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Higgs physics

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  1. H f ~ mf Higgs physics theory aspects experimental approaches Monika Jurcovicova Department of Nuclear Physics, Comenius University Bratislava

  2. Reasons for Higgs • the presence of mass terms for gauge fields destroys the gauge invariance of Lagrangian • no problem for gluons and photons • serious problem for W, Z0 • problems with origin of fermion masses

  3. Spontaneous Symmetry Breaking • way to generate particle masses • opposite of putting them by hand into Lagrangian basic idea: -- there is a simple world consisting just of scalar particles described by -- where so not a usual mass term -- ground state (vacuum) is not there are 2 minima

  4. Spontaneous Symmetry Breaking • perturbative calculations involve expansions around classical minimum or one of them has to be chosen ( ) • then the reflection symmetry of Lagrangian is broken • the mass is revealed:

  5. The Higgs mechanism • spontaneous breaking of a local gauge symmetry (simplest U(1) gauge symmetry) • procedure: add the Higgs potential to Lagrangian translate the field to a true ground state • obtained particle spectrum: 1 Higgs field with mass 1 massive vector A - desired 1 massless Goldstone boson - unwanted • with a special choice of gauge the unwanted Goldstone boson becomes longitudinal polarization of the massive vector  the Higgs mechanism has avoided massless particles

  6. The EW Weinberg-Salam model • formulation of Higgs mechanism: • W, Z0 - become massive • photon remains massless • SU(2) x U(1) gauge symmetry •  must be an isospin doublet • special choice of vacuum • U(1)em symmetry with generator remains unbroken => the photon remains massless • W, Z0 masses:

  7. Fermion masses • the fermion mass term is excluded from the original Lagrangian by gauge invariance • the same doublet which generates W, Z0 masses is sufficient to give masses to leptons and quarks • however:the value of mass is not predicted - just parameters of the theory • nevertheless: the Higgs coupling to fermions is proportional to their masses this can be tested

  8. Theory summary • the existence of the Higgs field has 3 main consequences: • W, Z0 acquire masses in the ratio • there are quanta of the Higgs field, called Higgs bosons • fermions acquire masses • deficiencies of the theory • fermion masses are not predicted • the mass of the Higgs boson itself is not predicted either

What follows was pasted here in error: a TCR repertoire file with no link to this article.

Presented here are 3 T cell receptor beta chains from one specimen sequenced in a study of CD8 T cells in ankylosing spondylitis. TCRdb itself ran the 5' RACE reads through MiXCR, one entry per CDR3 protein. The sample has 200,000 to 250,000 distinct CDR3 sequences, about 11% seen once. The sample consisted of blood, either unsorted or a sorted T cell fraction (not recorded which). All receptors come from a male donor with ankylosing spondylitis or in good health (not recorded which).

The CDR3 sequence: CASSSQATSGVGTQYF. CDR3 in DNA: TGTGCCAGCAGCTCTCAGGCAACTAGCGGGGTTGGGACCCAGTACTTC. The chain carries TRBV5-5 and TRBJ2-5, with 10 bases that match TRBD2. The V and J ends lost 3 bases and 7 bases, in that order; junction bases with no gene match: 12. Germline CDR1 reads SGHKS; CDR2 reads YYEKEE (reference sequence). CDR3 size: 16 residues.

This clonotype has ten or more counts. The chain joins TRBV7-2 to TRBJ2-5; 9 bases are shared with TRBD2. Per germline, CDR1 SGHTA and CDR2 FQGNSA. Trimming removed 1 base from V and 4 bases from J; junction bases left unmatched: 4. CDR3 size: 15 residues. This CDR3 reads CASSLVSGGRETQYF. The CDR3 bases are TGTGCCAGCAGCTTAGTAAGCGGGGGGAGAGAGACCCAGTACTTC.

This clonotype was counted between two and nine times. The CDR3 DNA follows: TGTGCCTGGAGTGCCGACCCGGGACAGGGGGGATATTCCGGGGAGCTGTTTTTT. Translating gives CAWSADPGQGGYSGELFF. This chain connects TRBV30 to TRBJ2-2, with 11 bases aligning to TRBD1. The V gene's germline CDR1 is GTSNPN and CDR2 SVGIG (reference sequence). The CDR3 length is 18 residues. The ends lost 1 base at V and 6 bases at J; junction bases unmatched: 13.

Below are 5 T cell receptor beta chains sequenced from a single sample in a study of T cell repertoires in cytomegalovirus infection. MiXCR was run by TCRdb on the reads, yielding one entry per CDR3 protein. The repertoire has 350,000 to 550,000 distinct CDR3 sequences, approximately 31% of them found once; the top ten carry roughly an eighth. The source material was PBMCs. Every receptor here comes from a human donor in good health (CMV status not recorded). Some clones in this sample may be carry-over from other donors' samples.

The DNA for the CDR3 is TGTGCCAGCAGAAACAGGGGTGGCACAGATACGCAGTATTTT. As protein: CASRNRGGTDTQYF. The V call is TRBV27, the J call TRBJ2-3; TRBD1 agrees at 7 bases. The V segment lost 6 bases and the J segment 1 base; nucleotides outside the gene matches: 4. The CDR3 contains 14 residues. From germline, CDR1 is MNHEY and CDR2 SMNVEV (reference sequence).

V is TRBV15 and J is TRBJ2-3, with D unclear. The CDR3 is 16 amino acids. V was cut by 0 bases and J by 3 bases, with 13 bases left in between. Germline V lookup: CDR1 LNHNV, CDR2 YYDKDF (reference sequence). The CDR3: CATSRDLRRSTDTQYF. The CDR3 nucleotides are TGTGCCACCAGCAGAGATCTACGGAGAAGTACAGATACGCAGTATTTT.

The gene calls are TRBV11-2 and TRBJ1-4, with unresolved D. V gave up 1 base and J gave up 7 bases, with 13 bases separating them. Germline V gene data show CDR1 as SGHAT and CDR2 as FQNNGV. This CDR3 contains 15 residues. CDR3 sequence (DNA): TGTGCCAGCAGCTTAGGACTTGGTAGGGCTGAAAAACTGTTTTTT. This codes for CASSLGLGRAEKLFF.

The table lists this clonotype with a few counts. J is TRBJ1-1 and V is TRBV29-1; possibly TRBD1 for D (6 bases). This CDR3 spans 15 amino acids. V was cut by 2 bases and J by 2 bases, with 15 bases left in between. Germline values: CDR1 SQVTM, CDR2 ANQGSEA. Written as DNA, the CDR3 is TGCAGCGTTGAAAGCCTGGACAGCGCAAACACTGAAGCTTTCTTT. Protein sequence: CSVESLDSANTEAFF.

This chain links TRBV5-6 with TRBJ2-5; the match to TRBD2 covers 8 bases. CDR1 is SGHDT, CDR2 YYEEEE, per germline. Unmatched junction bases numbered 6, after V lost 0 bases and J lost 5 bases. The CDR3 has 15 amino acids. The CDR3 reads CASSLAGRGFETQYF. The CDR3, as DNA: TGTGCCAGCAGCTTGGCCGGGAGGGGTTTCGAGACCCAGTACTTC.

9. What do we know today about • mass not predicted by theory except that mH < 1000 GeV • from direct searches at LEP mH > 114.4 GeV • indirect limits from fit of SM to data from LEP, Tevatron (mW,mtop) • Best fit (minimum χ2): mH=81 +52-33GeV • mH < 193 GeV 95% C.L.

  10. H f ~ mf Higgs decays • mH < 130 GeV: H  dominates • mH  130 GeV : H  WW(*), ZZ(*) dominate • important: H , H  ZZ  4, HWW , etc.

  11. g H W* W* W* g H  gg mH 150 GeV • select events with 2 photons with pT ~50 • measure energy and direction of each photon • calculate invariant mass of photon pair: mγγ= ((E1+ E2 )2 -(p1+ p2 )2 )1/2 • plot the mγγ spectrum - Higgs should appearas a peak at mH

  12. γγ production: irreducible (i.e. same final state as signal) γ jet + jet jet production where one/two jets fake photons : reducible q g g q g g g g q g ~ 108 g g (s) q p0 Main backgrounds of H  gg  60mgg ~ 100GeV

  13. e, m Z(*) H e, m Z mZ e, m H  ZZ(*)  4  120  mH < 700 GeV • “gold-plated” channelfor Higgs discovery at LHC • select events with 4 high-pT leptons (t excluded): e+e- e+e-, m+m- m+m-, e+e-m+m- • require at least one lepton pair consistent with Z mass • plot 4 invariant mass distribution : Higgs should appear as a peak at mH

  14. irreduciblepp  ZZ (*)  4 reducible W t , t n b  g b  Z  g  b Backgrounds of H  ZZ(*)  4  Both reducible rejected by asking: -- m ~ mZ -- leptons are isolated -- leptons come from interaction vertex ( B lifetime : ~ 1.5 ps  leptons from B produced at  1 mm from vertex)

  15. How can one claim a discovery • Signal significance peak width due to detector resolution NS= number of signal events NB= number of background events in peak region if S > 5 : signal is larger than 5x error of background probability that background fluctuates up by more than 5s is 10-7  discovery mgg

  16. 2critical parameters to maximize S • detector resolutionS ~ 1 /sm detector with better resolution has larger probability to find signal (Note: only valid if GH << sm. If Higgs is broad, detector resolution is not relevant.) • integrated luminosityS ~ L numbers of events increase with luminosity

  17. Summary on Higgs at LHC • LHC can discover Higgs over full mass range with S > 5 in < 2 years • detector performance is crucial in most cases • discovery faster for larger masses • whole mass range can be excluded at 95% C.L. after 1 month of running

  18. What about the Tevatron • for mH ~ 115 GeV Tevatron needs: • 2 fb-1 for 95% C.L. in 2003-2004 ? • 5 fb-1 for 3σ observation in 2004-2005 ? • 15 fb-1 for 5σdiscovery end 2007-beg 2008 ? Discovery possible up to mH ~120 GeV

  19. Conclusions • Standard Model Higgs can be discovered: • at the Tevatron up to mH ~120 GeV • at the LHC over the full mass region up to mH ~1 TeV final word about SM Higgs mechanism • if SM Higgs is not found before/at LHC, then alternative methods for generation of masses will have to be found